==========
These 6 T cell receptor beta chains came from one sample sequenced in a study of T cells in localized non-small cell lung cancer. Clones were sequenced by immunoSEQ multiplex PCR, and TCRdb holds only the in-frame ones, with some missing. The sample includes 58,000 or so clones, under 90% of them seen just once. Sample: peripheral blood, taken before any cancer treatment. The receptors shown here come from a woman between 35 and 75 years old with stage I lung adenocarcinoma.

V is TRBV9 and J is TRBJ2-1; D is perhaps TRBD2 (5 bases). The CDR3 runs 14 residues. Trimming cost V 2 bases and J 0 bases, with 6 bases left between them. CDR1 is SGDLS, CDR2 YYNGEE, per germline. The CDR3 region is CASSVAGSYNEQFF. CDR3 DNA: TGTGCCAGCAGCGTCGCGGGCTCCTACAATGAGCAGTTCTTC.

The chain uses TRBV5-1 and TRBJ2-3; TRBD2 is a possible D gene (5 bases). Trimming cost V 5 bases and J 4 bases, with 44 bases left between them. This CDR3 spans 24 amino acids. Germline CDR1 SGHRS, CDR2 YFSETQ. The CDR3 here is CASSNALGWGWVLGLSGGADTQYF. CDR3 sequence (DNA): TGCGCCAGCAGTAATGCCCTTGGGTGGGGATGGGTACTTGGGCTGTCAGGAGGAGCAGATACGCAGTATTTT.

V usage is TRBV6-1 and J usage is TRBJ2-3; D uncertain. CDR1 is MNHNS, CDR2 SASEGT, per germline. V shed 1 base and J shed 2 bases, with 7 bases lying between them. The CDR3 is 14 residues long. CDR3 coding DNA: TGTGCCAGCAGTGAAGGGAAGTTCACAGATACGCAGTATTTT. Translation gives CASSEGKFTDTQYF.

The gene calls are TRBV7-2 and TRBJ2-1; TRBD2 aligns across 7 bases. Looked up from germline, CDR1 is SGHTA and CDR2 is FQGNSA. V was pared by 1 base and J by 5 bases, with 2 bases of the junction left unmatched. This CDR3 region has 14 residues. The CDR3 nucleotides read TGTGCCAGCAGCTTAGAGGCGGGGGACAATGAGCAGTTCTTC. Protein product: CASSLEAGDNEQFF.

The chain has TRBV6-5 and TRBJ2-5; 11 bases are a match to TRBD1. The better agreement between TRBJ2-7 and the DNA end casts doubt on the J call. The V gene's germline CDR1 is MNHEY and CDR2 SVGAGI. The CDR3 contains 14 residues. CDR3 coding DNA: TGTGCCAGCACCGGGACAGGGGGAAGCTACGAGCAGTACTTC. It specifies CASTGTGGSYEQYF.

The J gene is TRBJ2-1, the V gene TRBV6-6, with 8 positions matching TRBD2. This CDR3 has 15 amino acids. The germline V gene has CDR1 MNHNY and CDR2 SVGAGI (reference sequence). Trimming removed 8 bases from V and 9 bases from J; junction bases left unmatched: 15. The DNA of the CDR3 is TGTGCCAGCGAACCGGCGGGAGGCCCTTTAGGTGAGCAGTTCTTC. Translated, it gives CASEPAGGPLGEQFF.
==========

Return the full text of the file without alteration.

These 6 T cell receptor beta chains came from one sample sequenced in a study of T cells in localized non-small cell lung cancer. Clones were sequenced by immunoSEQ multiplex PCR, and TCRdb holds only the in-frame ones, with some missing. The sample includes 58,000 or so clones, under 90% of them seen just once. Sample: peripheral blood, taken before any cancer treatment. The receptors shown here come from a woman between 35 and 75 years old with stage I lung adenocarcinoma.

V is TRBV9 and J is TRBJ2-1; D is perhaps TRBD2 (5 bases). The CDR3 runs 14 residues. Trimming cost V 2 bases and J 0 bases, with 6 bases left between them. CDR1 is SGDLS, CDR2 YYNGEE, per germline. The CDR3 region is CASSVAGSYNEQFF. CDR3 DNA: TGTGCCAGCAGCGTCGCGGGCTCCTACAATGAGCAGTTCTTC.

The chain uses TRBV5-1 and TRBJ2-3; TRBD2 is a possible D gene (5 bases). Trimming cost V 5 bases and J 4 bases, with 44 bases left between them. This CDR3 spans 24 amino acids. Germline CDR1 SGHRS, CDR2 YFSETQ. The CDR3 here is CASSNALGWGWVLGLSGGADTQYF. CDR3 sequence (DNA): TGCGCCAGCAGTAATGCCCTTGGGTGGGGATGGGTACTTGGGCTGTCAGGAGGAGCAGATACGCAGTATTTT.

V usage is TRBV6-1 and J usage is TRBJ2-3; D uncertain. CDR1 is MNHNS, CDR2 SASEGT, per germline. V shed 1 base and J shed 2 bases, with 7 bases lying between them. The CDR3 is 14 residues long. CDR3 coding DNA: TGTGCCAGCAGTGAAGGGAAGTTCACAGATACGCAGTATTTT. Translation gives CASSEGKFTDTQYF.

The gene calls are TRBV7-2 and TRBJ2-1; TRBD2 aligns across 7 bases. Looked up from germline, CDR1 is SGHTA and CDR2 is FQGNSA. V was pared by 1 base and J by 5 bases, with 2 bases of the junction left unmatched. This CDR3 region has 14 residues. The CDR3 nucleotides read TGTGCCAGCAGCTTAGAGGCGGGGGACAATGAGCAGTTCTTC. Protein product: CASSLEAGDNEQFF.

The chain has TRBV6-5 and TRBJ2-5; 11 bases are a match to TRBD1. The better agreement between TRBJ2-7 and the DNA end casts doubt on the J call. The V gene's germline CDR1 is MNHEY and CDR2 SVGAGI. The CDR3 contains 14 residues. CDR3 coding DNA: TGTGCCAGCACCGGGACAGGGGGAAGCTACGAGCAGTACTTC. It specifies CASTGTGGSYEQYF.

The J gene is TRBJ2-1, the V gene TRBV6-6, with 8 positions matching TRBD2. This CDR3 has 15 amino acids. The germline V gene has CDR1 MNHNY and CDR2 SVGAGI (reference sequence). Trimming removed 8 bases from V and 9 bases from J; junction bases left unmatched: 15. The DNA of the CDR3 is TGTGCCAGCGAACCGGCGGGAGGCCCTTTAGGTGAGCAGTTCTTC. Translated, it gives CASEPAGGPLGEQFF.